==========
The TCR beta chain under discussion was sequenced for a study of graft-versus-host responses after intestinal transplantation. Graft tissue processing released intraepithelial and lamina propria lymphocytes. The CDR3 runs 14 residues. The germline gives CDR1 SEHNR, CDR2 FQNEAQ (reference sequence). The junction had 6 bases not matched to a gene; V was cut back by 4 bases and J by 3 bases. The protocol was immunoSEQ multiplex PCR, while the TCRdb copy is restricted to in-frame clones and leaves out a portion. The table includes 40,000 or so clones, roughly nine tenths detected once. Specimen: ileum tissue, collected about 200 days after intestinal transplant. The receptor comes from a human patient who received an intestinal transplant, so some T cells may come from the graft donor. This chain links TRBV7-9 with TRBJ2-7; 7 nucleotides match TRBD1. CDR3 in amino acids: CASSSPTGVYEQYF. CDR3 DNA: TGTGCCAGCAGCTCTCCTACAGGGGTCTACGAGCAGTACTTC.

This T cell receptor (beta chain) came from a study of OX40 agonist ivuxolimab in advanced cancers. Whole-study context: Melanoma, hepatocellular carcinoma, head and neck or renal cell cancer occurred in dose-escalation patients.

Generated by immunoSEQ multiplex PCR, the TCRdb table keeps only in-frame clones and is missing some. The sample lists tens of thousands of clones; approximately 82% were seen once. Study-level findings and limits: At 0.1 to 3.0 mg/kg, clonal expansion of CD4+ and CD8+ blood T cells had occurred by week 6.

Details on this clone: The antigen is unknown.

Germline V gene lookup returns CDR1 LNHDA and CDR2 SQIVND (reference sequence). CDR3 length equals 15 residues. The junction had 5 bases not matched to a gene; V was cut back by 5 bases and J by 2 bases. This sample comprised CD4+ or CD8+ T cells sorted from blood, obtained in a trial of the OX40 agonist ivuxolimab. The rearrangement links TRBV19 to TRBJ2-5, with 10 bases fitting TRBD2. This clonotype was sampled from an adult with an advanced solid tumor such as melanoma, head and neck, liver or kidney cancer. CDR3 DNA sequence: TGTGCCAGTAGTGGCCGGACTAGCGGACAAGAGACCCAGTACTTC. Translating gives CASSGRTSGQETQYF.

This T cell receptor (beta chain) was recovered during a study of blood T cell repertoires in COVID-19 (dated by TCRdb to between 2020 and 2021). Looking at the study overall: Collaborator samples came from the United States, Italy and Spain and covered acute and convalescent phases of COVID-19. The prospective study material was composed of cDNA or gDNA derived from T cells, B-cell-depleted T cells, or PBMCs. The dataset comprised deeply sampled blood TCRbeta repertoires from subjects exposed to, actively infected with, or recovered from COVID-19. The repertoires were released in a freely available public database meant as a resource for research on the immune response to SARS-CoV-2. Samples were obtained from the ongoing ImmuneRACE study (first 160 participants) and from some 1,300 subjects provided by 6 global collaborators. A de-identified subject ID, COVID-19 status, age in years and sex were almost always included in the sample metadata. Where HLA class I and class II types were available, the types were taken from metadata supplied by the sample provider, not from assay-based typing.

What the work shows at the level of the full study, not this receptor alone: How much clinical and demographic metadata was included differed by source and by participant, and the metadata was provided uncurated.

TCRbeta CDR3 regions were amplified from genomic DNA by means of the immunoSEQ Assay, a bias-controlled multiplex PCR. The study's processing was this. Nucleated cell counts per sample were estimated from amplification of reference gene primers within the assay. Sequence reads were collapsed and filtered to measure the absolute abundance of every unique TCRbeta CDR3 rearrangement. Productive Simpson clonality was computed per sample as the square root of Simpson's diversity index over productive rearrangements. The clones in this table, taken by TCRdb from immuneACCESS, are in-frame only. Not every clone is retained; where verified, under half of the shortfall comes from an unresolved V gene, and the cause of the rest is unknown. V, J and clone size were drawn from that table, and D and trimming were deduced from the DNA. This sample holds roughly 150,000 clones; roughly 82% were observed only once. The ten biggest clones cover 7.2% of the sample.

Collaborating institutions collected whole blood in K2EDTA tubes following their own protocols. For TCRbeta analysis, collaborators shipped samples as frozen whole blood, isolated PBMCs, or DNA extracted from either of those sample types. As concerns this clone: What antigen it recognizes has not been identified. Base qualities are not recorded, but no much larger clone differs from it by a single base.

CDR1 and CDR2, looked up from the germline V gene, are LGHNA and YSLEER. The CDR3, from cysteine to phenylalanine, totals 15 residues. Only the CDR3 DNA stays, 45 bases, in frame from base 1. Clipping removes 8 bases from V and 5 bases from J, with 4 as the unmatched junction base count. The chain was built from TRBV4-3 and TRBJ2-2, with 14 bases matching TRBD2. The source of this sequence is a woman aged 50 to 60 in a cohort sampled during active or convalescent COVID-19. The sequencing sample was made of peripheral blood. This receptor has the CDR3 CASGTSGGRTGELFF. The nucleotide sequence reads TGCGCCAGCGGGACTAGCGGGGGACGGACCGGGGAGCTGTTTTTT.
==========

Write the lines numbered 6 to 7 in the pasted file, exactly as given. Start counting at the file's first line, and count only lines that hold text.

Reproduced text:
This T cell receptor (beta chain) was recovered during a study of blood T cell repertoires in COVID-19 (dated by TCRdb to between 2020 and 2021). Looking at the study overall: Collaborator samples came from the United States, Italy and Spain and covered acute and convalescent phases of COVID-19. The prospective study material was composed of cDNA or gDNA derived from T cells, B-cell-depleted T cells, or PBMCs. The dataset comprised deeply sampled blood TCRbeta repertoires from subjects exposed to, actively infected with, or recovered from COVID-19. The repertoires were released in a freely available public database meant as a resource for research on the immune response to SARS-CoV-2. Samples were obtained from the ongoing ImmuneRACE study (first 160 participants) and from some 1,300 subjects provided by 6 global collaborators. A de-identified subject ID, COVID-19 status, age in years and sex were almost always included in the sample metadata. Where HLA class I and class II types were available, the types were taken from metadata supplied by the sample provider, not from assay-based typing.

What the work shows at the level of the full study, not this receptor alone: How much clinical and demographic metadata was included differed by source and by participant, and the metadata was provided uncurated.